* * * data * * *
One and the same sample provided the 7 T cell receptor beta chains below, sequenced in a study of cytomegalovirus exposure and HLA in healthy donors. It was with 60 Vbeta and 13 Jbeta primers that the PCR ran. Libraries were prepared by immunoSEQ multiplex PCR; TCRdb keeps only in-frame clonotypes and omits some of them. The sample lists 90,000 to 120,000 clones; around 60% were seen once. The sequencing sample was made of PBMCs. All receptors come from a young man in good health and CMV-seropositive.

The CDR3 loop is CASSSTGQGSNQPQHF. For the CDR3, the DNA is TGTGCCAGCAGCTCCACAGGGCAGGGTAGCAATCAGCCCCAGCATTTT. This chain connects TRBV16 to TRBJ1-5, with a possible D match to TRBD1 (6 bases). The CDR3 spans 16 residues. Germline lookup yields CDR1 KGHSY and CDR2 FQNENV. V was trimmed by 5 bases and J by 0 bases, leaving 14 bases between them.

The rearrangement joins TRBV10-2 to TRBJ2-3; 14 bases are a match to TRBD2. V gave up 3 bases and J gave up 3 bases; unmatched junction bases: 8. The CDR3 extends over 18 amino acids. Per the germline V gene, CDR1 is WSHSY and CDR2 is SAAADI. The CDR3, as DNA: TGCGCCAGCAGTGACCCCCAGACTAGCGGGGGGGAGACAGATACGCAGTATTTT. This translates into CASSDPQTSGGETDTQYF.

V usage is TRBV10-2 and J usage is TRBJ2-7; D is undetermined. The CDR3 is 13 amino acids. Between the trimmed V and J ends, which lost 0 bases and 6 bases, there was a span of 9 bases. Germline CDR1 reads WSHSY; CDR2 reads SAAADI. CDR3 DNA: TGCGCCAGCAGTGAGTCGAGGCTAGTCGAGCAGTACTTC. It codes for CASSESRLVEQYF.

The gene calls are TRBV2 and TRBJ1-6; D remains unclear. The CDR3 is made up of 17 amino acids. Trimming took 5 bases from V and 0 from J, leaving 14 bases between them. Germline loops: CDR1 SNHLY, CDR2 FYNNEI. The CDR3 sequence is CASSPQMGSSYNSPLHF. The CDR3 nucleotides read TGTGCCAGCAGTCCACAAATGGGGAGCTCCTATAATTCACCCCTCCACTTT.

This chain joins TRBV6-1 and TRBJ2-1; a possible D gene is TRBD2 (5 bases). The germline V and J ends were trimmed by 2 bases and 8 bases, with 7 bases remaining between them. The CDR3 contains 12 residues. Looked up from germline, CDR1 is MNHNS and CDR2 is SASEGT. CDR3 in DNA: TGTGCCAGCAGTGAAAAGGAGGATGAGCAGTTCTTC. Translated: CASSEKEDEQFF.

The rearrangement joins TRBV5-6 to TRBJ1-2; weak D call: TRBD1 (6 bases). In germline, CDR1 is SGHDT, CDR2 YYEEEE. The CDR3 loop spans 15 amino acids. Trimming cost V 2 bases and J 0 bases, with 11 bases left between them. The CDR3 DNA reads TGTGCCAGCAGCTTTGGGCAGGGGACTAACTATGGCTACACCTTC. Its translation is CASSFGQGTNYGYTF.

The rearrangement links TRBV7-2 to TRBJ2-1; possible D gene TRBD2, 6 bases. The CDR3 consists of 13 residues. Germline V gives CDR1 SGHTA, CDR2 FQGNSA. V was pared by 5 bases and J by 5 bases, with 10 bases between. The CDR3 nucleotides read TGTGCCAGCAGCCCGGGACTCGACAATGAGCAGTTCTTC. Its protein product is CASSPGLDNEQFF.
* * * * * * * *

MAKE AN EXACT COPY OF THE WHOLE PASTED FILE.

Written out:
One and the same sample provided the 7 T cell receptor beta chains below, sequenced in a study of cytomegalovirus exposure and HLA in healthy donors. It was with 60 Vbeta and 13 Jbeta primers that the PCR ran. Libraries were prepared by immunoSEQ multiplex PCR; TCRdb keeps only in-frame clonotypes and omits some of them. The sample lists 90,000 to 120,000 clones; around 60% were seen once. The sequencing sample was made of PBMCs. All receptors come from a young man in good health and CMV-seropositive.

The CDR3 loop is CASSSTGQGSNQPQHF. For the CDR3, the DNA is TGTGCCAGCAGCTCCACAGGGCAGGGTAGCAATCAGCCCCAGCATTTT. This chain connects TRBV16 to TRBJ1-5, with a possible D match to TRBD1 (6 bases). The CDR3 spans 16 residues. Germline lookup yields CDR1 KGHSY and CDR2 FQNENV. V was trimmed by 5 bases and J by 0 bases, leaving 14 bases between them.

The rearrangement joins TRBV10-2 to TRBJ2-3; 14 bases are a match to TRBD2. V gave up 3 bases and J gave up 3 bases; unmatched junction bases: 8. The CDR3 extends over 18 amino acids. Per the germline V gene, CDR1 is WSHSY and CDR2 is SAAADI. The CDR3, as DNA: TGCGCCAGCAGTGACCCCCAGACTAGCGGGGGGGAGACAGATACGCAGTATTTT. This translates into CASSDPQTSGGETDTQYF.

V usage is TRBV10-2 and J usage is TRBJ2-7; D is undetermined. The CDR3 is 13 amino acids. Between the trimmed V and J ends, which lost 0 bases and 6 bases, there was a span of 9 bases. Germline CDR1 reads WSHSY; CDR2 reads SAAADI. CDR3 DNA: TGCGCCAGCAGTGAGTCGAGGCTAGTCGAGCAGTACTTC. It codes for CASSESRLVEQYF.

The gene calls are TRBV2 and TRBJ1-6; D remains unclear. The CDR3 is made up of 17 amino acids. Trimming took 5 bases from V and 0 from J, leaving 14 bases between them. Germline loops: CDR1 SNHLY, CDR2 FYNNEI. The CDR3 sequence is CASSPQMGSSYNSPLHF. The CDR3 nucleotides read TGTGCCAGCAGTCCACAAATGGGGAGCTCCTATAATTCACCCCTCCACTTT.

This chain joins TRBV6-1 and TRBJ2-1; a possible D gene is TRBD2 (5 bases). The germline V and J ends were trimmed by 2 bases and 8 bases, with 7 bases remaining between them. The CDR3 contains 12 residues. Looked up from germline, CDR1 is MNHNS and CDR2 is SASEGT. CDR3 in DNA: TGTGCCAGCAGTGAAAAGGAGGATGAGCAGTTCTTC. Translated: CASSEKEDEQFF.

The rearrangement joins TRBV5-6 to TRBJ1-2; weak D call: TRBD1 (6 bases). In germline, CDR1 is SGHDT, CDR2 YYEEEE. The CDR3 loop spans 15 amino acids. Trimming cost V 2 bases and J 0 bases, with 11 bases left between them. The CDR3 DNA reads TGTGCCAGCAGCTTTGGGCAGGGGACTAACTATGGCTACACCTTC. Its translation is CASSFGQGTNYGYTF.

The rearrangement links TRBV7-2 to TRBJ2-1; possible D gene TRBD2, 6 bases. The CDR3 consists of 13 residues. Germline V gives CDR1 SGHTA, CDR2 FQGNSA. V was pared by 5 bases and J by 5 bases, with 10 bases between. The CDR3 nucleotides read TGTGCCAGCAGCCCGGGACTCGACAATGAGCAGTTCTTC. Its protein product is CASSPGLDNEQFF.